An article I wrote for Hoops Scene in August 2014:
April 2, 1989 was supposed to be coronation day for the most successful manager ever in the domestic game. Derry City needed just one point to be sure of winning their first Premier Division title when the Noel King led Shamrock Rovers took on Jim McLaughlin’s hometown club that Sunday afternoon. Once good friends, the pair had fallen out.
“I don’t want to know about the Cup being brought here, it seems like tempting fate”, said the ultra-wary McLaughlin, even in the knowledge that the only way it could be returned temporarily to official keeping was if Derry lost to his former Milltown charges and Dundalk defeated St. Patrick’s Athletic at Richmond Park.
This Derry team, which contained no less than five of the players who had assisted Shamrock Rovers to the historic Four in a Row, were on a 13 game winning streak. Meanwhile an understrength Rovers side, with Peter Mumby and Noel King on the injury list and top goalscorer Roddy Collins ruled out by a two match suspension, were searching for their first away win of the season.
Everyone, King included, expected Derry to be presented with the trophy at the end of the game. A full house at the Brandywell allowed their emotions to reach fever-pitch after years of being starved of senior football. Derry won the Irish League in 1965 and McLaughlin, ever mindful of history, wanted to win a league championship in two different countries. Rapid Vienna did it in Germany during Nazi rule.
In the 54th minute, ‘Dax’ Kealy scored the only goal of the game and his only goal in the Hoops. Kealy was perfectly positioned to run in and head the ball past the helpless Tim Dalton after Wayne Cooney’s shot from a Ricky McEvoy free kick had caught a deflection. His sensational winner combined with Dundalk’s 1-0 victory in Inchicore silenced the 13,000 ‘Red Army’ supporters and turned the Derry party into a wake.
Noel King was naturally delighted but he still had a soft spot for the northerners after guiding them to promotion from the First Division two years earlier. “I would be sad if this costs Derry the title. I don’t think it will – and certainly the team and the people of Derry deserve it”, added the Rovers player-boss.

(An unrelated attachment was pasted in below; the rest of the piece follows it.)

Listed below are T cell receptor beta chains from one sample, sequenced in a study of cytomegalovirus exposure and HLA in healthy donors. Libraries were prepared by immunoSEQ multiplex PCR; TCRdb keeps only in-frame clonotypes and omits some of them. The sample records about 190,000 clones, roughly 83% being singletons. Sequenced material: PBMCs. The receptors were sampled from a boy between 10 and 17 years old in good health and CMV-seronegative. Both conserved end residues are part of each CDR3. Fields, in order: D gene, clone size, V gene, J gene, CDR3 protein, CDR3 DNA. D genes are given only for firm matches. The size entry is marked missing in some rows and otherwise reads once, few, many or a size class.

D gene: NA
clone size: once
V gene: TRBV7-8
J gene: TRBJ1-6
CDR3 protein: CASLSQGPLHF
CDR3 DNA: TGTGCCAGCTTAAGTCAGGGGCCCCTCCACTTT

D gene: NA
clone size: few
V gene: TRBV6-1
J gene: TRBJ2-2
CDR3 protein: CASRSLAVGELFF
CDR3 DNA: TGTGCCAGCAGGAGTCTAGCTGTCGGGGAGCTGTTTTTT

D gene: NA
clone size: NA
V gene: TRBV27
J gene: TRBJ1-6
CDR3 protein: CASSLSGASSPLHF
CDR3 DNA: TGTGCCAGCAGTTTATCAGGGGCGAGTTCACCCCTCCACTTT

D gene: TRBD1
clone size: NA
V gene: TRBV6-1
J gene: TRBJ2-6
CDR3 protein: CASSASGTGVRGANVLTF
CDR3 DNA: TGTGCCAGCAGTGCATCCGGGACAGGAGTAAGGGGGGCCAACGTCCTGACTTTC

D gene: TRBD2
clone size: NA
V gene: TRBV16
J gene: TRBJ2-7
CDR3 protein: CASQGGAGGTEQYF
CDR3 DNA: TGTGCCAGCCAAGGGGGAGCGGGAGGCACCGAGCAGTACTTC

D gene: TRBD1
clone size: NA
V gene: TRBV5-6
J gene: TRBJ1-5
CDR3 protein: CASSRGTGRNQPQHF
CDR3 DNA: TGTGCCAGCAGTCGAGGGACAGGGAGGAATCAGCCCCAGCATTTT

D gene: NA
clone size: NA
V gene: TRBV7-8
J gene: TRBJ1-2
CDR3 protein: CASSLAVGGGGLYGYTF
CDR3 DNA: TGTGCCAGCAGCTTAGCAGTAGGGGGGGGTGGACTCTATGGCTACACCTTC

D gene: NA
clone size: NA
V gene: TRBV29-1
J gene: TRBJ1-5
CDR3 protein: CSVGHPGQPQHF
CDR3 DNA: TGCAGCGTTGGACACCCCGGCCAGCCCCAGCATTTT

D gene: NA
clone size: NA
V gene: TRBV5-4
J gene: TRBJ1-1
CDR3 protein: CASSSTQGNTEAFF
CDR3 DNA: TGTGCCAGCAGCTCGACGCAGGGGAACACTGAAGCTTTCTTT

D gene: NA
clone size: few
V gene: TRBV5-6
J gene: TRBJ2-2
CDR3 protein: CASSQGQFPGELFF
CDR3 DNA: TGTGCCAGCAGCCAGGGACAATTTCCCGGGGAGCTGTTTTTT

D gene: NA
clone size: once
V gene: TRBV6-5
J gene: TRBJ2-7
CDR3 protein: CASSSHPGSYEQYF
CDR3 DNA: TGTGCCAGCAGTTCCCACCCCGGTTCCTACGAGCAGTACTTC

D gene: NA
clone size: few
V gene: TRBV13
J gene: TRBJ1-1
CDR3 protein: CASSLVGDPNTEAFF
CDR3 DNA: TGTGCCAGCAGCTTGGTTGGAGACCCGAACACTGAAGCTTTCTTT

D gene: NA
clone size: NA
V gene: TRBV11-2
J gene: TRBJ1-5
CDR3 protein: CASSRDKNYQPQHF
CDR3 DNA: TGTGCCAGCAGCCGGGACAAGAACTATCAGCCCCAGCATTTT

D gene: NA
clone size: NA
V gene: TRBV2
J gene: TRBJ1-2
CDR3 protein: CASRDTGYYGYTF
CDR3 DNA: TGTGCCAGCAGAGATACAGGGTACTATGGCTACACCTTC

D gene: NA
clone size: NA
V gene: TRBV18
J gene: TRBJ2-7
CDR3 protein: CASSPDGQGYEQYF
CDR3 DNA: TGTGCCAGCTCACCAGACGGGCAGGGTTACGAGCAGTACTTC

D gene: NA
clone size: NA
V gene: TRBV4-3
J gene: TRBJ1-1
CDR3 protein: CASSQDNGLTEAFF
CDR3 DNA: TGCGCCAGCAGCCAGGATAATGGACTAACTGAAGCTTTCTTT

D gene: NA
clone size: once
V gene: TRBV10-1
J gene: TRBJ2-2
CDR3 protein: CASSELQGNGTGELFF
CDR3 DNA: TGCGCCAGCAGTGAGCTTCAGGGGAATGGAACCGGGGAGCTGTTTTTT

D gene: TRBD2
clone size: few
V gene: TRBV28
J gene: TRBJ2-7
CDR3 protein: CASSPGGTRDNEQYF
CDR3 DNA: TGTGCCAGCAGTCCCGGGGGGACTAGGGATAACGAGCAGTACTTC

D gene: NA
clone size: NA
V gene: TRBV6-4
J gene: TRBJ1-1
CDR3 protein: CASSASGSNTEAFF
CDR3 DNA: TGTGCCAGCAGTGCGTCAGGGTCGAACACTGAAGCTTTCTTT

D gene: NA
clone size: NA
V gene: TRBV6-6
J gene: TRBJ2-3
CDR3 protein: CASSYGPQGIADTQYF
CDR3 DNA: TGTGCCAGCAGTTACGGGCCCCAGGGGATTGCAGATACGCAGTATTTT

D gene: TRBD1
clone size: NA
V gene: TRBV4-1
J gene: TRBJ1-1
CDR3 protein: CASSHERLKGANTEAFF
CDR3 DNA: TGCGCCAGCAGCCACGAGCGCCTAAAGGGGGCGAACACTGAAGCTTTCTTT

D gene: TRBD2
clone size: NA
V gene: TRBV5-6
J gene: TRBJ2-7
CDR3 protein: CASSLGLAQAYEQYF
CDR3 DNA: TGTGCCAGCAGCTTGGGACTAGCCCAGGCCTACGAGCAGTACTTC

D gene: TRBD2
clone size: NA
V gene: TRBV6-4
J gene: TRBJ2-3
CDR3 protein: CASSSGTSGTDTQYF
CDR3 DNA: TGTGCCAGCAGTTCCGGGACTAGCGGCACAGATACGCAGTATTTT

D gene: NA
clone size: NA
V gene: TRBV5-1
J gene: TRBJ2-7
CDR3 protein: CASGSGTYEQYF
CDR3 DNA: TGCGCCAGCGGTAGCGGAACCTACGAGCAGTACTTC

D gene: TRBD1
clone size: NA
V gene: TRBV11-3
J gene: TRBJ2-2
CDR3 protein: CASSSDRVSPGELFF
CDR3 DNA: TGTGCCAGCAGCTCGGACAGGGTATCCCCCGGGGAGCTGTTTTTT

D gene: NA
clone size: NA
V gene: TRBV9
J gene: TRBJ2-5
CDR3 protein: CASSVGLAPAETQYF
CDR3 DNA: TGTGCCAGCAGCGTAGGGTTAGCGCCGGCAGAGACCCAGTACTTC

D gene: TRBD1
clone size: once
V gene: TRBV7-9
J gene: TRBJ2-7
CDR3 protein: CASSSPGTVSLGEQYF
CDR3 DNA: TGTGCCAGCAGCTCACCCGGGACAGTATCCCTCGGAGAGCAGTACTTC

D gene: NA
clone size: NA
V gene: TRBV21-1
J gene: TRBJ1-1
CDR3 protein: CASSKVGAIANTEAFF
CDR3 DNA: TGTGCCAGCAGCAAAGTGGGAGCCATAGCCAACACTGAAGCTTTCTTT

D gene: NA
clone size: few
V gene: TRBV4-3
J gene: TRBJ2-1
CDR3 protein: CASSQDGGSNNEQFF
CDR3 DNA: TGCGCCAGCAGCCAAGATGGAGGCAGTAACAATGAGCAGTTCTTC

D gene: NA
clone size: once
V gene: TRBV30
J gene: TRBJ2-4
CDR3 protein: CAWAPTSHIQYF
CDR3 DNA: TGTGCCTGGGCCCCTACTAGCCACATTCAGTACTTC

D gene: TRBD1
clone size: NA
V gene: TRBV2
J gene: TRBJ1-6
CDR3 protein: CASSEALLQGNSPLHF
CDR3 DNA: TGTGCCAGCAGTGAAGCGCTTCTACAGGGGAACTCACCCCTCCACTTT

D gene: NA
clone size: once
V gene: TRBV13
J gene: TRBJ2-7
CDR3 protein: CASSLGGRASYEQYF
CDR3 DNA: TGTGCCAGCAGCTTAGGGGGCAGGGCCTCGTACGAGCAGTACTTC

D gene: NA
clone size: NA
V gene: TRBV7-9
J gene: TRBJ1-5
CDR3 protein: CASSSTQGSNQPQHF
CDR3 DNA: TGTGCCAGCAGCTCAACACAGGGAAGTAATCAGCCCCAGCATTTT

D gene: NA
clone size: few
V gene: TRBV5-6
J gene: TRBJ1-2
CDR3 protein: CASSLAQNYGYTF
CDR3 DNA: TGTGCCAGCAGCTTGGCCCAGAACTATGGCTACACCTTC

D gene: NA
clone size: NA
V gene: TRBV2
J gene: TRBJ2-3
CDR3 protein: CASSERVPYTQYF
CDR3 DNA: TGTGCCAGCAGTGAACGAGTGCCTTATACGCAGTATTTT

Indeed, the shock defeat would only postpone the inevitable. Derry beat Cobh Ramblers in their last home game of the season thanks to a brace of goals from Paul Doolin. The Candystripes captured a unique treble of League, FAI Cup and League Cup and Rovers finished the season in seventh place.
Tuesday April 15, 1997 was another potentially decisive encounter and midfielder Paul Hegarty, a survivor of the ’89 side, had every reason to fear that lightning might strike twice at the Brandywell.
Finn Harps did their North-West rivals a favour by defeating Shelbourne 3-2 in Ballybofey which gave Derry an opportunity to triumph with three games to spare. The buzz from the 5,000 crowd, most of whom were tuned into Highland Radio, was palpable but, perversely it was Rovers who were inspired, not the home side.
They took the lead after 25 minutes when Derek Tracey chested the ball down on the left edge of the box before unleashing an unstoppable right-foot volley into the top corner for a stunning goal.
12 minutes from time Gary Beckett’s effort deflected off Pat Fenlon and slewed in slow motion past a wrong footed Robbie Horgan to spark off wild celebrations. A draw wasn’t good enough though and Derry hit Rovers with all they could muster in a nerve-jangling finale. Peter Hutton nearly won it at the death but yet again the champagne had to be kept on ice.
Felix Healy’s men went on to clinch the title with a 2-0 win over reigning champions St. Pat’s the following Saturday on Foyleside. Rovers, on the other hand, did not ensure their safety from relegation until a scoreless draw at home to UCD the previous night.